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Teamster driver files National Labor Relations Board charges against Pepsi, union
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Teamster driver files National Labor Relations Board charges against Pepsi, union

Pepsi drivers striking over potential five-fold increase in health care premiums

Standing along Calumet Avenue, PepsiCo workers picket in front of the company's Munster facility in July.

MUNSTER — A Teamster truck driver filed National Labor Relations Board charges against Pepsi and the union after this summer's strike.

The Teamsters and Pepsi reached an agreement last month after a six-week strike at the bottling plant at 9300 Calumet Ave. in Munster. Teamsters driver Tom Albano said the truck drivers ultimately settled for a worse deal than what Pepsi originally proposed after the strike dragged on for more than a month.

"It was negotiated backwards," he said. "We accepted the worst proposal. They shaved a percentage off the raises they offered."

Workers originally went on strike over a Pepsi proposal that would have increased health care premiums from $14 a week to $89 a week by 2025. Albano said they agreed to a deal that would potentially raise out-of-pocket health care expenses even more, though workers will get a chance in a few years to decide whether they want to stay on the union insurance or switch to the company insurance.

"They were going to increase it five-fold to $89 in four years," he said. "Now it'll be $99 in four years."

Neither the union nor the company would comment on the terms of the four-year contract. Teamsters 142 leader Harvey Jackson said neither the union nor the company liked the agreement that was ultimately reached. 

Go on patrol with Aaron Crawford, a Cpl. with the Lowell Police Department, as he speaks about joining the force, DUI enforcement grants, and police Jiu-jitsu training.

Pepsi drivers at the plant in Munster haul Pepsi products to supermarkets across the Midwest, including Strack & Van Til, Meijer and Sam’s Club stores. They take Pepsi, Mountain Dew, Lipton tea, Gatorade, Aquafina and Bubly sparkling water to cities like Chicago, Milwaukee, Madison, Indianapolis, South Bend and Detroit.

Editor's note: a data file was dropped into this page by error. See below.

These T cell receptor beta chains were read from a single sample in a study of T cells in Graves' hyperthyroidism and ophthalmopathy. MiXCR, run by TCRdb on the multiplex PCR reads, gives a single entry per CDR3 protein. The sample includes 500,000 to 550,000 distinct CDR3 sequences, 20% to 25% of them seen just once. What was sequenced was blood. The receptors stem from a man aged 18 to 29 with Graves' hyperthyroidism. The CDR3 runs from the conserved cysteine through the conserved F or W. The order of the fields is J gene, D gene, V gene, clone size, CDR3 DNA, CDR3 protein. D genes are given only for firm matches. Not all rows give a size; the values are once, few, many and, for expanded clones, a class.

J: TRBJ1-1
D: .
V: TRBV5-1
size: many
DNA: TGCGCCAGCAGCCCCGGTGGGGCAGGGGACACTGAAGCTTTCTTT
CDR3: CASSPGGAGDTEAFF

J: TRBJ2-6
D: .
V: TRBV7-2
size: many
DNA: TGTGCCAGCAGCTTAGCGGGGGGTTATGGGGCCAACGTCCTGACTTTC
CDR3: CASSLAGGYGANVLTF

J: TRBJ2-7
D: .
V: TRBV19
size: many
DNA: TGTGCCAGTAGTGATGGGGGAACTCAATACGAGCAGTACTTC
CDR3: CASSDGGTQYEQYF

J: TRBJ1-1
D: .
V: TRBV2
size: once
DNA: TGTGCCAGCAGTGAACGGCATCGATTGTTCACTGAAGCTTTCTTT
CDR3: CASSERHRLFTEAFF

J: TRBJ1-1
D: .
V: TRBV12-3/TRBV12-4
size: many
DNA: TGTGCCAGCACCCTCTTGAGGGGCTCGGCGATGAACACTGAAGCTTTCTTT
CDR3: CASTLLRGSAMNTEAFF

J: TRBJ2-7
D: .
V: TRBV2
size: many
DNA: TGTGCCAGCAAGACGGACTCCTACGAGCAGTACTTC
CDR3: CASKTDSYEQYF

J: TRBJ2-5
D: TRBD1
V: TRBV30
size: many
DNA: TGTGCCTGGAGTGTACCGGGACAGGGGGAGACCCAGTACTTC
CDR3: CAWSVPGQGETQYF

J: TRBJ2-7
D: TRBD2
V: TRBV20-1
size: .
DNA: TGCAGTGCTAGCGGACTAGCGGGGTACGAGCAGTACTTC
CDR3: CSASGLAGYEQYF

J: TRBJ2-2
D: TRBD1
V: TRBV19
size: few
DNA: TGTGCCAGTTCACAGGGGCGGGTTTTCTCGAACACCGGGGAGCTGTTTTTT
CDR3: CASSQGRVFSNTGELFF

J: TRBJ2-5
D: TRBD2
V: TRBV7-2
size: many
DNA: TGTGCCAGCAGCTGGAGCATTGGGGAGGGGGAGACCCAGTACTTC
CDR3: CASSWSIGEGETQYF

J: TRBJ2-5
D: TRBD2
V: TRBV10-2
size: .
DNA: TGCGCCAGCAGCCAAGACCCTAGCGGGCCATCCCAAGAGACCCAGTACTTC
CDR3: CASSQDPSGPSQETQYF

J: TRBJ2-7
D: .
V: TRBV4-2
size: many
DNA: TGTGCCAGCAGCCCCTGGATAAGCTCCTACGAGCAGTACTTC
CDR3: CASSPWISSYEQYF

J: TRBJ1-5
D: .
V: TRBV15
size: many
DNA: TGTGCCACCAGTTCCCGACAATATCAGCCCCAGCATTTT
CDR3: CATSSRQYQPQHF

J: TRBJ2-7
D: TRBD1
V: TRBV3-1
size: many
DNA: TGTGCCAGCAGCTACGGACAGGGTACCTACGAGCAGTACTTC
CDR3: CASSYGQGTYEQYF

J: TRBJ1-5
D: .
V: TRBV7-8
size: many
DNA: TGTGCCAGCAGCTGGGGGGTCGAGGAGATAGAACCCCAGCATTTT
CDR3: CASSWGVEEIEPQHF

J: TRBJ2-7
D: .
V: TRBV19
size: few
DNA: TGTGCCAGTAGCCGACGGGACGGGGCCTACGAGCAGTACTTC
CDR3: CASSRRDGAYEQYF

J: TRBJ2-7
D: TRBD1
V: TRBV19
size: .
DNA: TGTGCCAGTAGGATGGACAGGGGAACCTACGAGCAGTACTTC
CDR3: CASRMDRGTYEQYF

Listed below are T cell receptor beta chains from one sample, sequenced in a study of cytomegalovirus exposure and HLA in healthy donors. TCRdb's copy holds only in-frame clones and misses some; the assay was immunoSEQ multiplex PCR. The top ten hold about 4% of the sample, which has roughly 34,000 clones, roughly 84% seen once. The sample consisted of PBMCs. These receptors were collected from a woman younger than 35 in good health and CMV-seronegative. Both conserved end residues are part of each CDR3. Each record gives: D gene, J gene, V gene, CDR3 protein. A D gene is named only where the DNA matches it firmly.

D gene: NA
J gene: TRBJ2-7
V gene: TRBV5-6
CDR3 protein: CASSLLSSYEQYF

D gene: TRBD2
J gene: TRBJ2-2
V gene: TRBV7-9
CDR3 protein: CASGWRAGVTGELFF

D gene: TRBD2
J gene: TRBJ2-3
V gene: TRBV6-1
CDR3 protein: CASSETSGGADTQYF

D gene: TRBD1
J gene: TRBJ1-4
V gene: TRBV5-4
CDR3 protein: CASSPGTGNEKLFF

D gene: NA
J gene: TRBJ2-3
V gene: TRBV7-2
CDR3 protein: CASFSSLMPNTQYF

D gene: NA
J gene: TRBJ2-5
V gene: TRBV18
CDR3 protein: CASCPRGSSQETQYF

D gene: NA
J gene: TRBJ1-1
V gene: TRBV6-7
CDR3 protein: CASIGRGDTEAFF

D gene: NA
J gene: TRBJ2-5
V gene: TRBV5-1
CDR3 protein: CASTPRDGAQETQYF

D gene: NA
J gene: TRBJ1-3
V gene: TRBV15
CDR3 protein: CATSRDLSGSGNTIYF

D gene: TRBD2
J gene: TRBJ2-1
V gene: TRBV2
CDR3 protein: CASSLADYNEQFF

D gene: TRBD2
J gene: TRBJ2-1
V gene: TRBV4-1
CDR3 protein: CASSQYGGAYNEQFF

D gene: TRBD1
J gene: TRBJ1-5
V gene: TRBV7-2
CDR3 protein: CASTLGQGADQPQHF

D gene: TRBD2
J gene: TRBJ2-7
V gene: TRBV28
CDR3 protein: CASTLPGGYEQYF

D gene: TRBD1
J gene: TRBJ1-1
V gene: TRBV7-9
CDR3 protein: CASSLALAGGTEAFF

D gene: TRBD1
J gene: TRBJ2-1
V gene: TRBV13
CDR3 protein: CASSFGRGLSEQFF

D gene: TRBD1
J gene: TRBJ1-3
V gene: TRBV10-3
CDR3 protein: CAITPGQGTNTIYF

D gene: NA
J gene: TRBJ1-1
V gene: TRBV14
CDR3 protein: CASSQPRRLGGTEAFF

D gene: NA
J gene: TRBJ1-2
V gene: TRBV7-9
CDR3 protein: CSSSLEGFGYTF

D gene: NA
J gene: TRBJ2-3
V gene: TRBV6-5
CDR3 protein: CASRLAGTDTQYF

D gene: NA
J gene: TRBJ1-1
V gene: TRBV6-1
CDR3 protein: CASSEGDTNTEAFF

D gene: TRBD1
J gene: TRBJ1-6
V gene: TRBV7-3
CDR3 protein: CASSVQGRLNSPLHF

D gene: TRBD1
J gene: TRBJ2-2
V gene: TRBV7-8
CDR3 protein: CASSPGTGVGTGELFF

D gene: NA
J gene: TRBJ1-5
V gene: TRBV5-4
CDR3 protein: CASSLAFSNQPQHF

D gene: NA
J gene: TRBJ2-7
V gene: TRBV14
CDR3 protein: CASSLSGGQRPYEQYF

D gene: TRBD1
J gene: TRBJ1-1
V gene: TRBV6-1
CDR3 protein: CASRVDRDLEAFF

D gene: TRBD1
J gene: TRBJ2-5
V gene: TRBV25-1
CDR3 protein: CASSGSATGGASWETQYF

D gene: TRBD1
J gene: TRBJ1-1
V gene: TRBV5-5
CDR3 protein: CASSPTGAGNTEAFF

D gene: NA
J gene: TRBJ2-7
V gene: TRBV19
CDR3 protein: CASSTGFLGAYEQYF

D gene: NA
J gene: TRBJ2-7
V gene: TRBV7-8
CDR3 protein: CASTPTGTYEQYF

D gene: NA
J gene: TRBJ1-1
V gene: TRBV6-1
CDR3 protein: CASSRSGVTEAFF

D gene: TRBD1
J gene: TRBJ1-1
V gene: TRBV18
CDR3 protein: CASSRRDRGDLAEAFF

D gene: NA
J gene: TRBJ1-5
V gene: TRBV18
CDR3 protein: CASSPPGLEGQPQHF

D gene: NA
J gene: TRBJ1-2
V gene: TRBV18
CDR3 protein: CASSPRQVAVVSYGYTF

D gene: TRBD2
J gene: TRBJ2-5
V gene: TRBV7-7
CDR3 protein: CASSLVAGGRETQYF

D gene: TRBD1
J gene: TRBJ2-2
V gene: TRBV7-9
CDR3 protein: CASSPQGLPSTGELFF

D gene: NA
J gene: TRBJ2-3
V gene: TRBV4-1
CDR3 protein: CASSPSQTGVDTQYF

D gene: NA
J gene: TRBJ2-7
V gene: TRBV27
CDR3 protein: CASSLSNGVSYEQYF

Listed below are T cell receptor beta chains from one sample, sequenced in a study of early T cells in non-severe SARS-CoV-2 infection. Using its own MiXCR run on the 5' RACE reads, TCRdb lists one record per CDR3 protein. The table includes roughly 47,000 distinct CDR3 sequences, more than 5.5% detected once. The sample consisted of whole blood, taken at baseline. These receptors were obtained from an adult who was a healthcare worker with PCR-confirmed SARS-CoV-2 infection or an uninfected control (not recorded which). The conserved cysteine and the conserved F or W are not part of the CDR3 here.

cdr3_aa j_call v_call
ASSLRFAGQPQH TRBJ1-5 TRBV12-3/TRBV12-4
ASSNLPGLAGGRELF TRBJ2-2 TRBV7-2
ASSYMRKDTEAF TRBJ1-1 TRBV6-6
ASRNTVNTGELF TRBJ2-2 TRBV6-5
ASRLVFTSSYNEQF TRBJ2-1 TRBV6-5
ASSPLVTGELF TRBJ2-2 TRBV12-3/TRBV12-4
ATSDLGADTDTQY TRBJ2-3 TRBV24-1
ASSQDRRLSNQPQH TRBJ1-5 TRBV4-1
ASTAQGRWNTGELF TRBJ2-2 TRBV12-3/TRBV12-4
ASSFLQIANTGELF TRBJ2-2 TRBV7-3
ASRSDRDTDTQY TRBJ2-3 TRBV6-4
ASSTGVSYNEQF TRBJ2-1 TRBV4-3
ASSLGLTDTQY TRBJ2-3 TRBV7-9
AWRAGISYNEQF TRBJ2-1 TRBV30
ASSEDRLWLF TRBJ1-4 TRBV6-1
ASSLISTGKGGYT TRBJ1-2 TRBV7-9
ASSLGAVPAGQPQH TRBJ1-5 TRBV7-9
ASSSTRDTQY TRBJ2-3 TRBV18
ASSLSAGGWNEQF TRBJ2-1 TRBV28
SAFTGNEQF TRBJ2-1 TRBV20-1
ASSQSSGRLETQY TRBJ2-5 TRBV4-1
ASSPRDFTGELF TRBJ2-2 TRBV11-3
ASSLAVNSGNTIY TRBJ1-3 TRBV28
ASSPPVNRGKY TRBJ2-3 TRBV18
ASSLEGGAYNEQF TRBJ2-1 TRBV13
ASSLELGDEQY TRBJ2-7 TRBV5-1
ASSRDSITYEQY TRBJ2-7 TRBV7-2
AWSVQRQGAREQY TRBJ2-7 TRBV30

The drivers had not gone on strike since 1994, but some would potentially face reduced take-home pay in four years since their compensation is tied to how far they drive and how many deliveries they make. About 107 agreed to return to work after some quit and found other jobs as the strike dragged on. A majority of the retaining workers agreed to the new four-year contract.

Albano filed charges after the strike when one day at work a non-union driver hauled a load he would have taken to South Bend, costing him $110.

"I was told there was no more work," he said. "They told me to go home."

Coming Sunday, ride along with Specialist Dyer as he patrols LaPorte.

Even though the strike has been resolved, Pepsi still employs many nonunion drivers, who union workers typically call scabs, to haul loads, which costs union drivers income, Albano said.

"Nonunion carriers are taking our work from us, and the union is doing nothing about it," he said. "We get paid for every run and for mileage and they're still giving loads to scabs and outside contractors. They might try to retaliate against me, but this is my last Teamster contract. I'm 62, and I've got a pension and another pension from Inland Steel. I tried telling these people it was a bad deal. Pepsi has kept chipping away at our benefits. The union is just giving Pepsi whatever they want. Our union is run by Pepsi. That's what you're looking at."

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Business Reporter

Joseph S. Pete is a Lisagor Award-winning business reporter who covers steel, industry, unions, the ports, retail, banking and more. The Indiana University grad has been with The Times since 2013 and blogs about craft beer, culture and the military.

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